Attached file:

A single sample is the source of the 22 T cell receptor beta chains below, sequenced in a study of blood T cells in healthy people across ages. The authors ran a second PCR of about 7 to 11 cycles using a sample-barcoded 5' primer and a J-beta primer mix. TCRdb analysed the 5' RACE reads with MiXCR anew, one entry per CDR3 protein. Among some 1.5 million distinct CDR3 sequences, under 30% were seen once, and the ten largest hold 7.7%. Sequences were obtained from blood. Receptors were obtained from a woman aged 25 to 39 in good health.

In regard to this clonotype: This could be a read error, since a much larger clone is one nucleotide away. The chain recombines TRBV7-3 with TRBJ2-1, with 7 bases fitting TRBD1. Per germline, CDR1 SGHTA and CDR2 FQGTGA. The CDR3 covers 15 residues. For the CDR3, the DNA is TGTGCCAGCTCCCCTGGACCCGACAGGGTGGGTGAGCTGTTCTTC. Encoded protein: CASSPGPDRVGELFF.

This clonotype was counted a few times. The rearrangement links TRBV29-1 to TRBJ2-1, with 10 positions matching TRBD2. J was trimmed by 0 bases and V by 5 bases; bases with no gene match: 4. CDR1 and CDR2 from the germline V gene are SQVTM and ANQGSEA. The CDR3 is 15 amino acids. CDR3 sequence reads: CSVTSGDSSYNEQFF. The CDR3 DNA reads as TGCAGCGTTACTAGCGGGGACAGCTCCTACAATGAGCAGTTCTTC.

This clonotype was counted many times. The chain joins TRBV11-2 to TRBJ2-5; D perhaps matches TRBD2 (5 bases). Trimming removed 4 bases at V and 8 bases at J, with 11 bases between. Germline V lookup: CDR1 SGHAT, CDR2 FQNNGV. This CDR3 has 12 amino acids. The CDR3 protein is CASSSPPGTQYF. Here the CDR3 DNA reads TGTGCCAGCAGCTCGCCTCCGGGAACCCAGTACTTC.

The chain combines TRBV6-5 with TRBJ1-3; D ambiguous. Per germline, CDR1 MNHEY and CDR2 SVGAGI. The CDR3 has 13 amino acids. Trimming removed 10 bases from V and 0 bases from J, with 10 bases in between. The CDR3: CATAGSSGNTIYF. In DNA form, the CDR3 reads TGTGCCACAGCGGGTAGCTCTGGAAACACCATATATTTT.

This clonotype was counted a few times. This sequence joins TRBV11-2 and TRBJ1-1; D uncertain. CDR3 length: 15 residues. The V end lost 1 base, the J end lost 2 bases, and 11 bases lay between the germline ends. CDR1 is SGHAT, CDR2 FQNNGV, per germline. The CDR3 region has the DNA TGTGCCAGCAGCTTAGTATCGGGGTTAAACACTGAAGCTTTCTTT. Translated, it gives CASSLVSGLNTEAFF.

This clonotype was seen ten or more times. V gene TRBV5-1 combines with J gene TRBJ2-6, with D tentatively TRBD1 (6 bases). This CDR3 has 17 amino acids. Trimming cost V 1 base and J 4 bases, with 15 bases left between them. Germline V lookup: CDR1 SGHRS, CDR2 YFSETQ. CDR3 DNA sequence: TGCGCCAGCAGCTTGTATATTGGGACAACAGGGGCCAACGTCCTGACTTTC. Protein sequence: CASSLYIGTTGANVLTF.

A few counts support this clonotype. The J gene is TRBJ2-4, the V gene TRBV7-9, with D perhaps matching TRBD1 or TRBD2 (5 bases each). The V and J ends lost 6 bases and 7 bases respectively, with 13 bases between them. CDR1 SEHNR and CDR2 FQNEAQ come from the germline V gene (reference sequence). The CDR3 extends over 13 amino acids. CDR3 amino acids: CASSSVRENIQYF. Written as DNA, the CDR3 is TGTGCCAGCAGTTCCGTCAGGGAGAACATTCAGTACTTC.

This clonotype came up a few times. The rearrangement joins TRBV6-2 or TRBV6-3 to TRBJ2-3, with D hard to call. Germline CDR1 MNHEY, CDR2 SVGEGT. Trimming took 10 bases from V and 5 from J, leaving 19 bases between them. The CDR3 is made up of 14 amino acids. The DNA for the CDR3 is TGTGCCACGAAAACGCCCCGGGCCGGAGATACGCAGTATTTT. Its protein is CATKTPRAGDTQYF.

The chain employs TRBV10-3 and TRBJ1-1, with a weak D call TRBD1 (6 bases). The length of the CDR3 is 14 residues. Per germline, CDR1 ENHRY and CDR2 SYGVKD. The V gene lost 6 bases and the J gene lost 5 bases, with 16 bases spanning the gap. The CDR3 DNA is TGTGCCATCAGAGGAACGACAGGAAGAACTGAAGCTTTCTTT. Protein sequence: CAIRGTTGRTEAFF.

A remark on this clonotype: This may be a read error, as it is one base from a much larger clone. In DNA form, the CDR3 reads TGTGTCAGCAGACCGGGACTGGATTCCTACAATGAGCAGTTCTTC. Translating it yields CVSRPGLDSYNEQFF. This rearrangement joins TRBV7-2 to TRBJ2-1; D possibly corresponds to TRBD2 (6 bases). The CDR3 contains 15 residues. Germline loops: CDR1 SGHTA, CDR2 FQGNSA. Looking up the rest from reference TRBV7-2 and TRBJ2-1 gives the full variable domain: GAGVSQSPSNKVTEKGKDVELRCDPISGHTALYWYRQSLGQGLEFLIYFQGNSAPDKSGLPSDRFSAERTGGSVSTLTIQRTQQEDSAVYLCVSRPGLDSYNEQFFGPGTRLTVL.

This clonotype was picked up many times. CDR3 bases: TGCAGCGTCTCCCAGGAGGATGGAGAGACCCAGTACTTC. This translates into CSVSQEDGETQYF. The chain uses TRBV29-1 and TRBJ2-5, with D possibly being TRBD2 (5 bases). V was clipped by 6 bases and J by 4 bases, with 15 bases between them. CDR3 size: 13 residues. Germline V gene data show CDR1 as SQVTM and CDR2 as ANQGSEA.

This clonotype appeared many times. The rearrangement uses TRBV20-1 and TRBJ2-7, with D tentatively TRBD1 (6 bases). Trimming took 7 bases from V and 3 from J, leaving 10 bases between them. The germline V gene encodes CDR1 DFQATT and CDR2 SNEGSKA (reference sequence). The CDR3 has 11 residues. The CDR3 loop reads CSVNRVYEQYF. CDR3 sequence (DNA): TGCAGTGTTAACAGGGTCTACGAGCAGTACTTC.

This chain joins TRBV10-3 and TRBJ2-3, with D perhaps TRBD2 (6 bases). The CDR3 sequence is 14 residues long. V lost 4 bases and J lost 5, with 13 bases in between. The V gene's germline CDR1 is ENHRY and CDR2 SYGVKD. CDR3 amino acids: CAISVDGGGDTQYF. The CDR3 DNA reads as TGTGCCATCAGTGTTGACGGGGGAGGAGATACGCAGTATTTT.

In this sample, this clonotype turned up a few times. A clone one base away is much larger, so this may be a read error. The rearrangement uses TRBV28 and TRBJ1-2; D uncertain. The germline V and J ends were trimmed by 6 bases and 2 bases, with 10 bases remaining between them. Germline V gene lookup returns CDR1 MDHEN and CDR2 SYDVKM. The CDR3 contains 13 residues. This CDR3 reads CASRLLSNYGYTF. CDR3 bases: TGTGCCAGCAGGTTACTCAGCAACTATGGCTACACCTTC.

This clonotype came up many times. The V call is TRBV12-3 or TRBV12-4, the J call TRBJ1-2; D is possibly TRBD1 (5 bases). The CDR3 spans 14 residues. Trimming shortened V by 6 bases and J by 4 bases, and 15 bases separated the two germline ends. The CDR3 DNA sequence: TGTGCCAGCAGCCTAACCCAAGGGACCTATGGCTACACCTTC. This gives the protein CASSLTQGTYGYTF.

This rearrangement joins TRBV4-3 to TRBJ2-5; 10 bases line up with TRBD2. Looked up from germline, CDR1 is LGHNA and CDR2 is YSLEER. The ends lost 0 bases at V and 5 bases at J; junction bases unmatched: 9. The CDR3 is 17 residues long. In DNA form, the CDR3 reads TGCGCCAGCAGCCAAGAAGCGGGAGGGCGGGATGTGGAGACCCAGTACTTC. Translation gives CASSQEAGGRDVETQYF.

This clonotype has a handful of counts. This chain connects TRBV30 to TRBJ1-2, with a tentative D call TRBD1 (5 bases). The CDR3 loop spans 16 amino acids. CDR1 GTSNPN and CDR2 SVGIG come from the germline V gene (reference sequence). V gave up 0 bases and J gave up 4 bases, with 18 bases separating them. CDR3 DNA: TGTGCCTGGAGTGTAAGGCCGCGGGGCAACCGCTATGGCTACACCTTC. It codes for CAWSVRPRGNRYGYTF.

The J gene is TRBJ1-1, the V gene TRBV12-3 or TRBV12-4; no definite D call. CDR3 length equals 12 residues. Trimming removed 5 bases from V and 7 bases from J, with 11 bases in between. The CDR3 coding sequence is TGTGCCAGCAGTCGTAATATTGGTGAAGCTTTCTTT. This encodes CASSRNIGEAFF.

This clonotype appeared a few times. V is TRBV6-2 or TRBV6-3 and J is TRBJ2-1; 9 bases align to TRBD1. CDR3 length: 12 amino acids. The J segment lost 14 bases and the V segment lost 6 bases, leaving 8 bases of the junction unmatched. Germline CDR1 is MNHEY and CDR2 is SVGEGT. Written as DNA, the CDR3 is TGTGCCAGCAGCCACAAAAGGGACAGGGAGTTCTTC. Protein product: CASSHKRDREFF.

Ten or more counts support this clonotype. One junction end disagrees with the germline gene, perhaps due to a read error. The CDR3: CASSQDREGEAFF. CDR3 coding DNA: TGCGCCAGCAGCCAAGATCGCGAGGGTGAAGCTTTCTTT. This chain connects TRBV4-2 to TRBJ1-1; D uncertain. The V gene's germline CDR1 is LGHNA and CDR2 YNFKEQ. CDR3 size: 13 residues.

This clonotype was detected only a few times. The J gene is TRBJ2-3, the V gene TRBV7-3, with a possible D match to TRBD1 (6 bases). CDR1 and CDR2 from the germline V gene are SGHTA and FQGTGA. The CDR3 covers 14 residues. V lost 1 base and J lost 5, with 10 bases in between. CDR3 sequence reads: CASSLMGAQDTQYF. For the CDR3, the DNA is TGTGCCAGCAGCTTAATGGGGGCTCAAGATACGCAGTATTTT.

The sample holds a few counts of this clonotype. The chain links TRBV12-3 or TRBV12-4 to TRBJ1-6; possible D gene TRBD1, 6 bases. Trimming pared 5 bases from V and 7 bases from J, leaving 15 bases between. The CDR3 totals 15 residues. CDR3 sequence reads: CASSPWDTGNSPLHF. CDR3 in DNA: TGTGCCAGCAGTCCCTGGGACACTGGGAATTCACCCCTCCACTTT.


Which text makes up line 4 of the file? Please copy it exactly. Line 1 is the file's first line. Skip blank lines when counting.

This clonotype was counted many times. The chain joins TRBV11-2 to TRBJ2-5; D perhaps matches TRBD2 (5 bases). Trimming removed 4 bases at V and 8 bases at J, with 11 bases between. Germline V lookup: CDR1 SGHAT, CDR2 FQNNGV. This CDR3 has 12 amino acids. The CDR3 protein is CASSSPPGTQYF. Here the CDR3 DNA reads TGTGCCAGCAGCTCGCCTCCGGGAACCCAGTACTTC.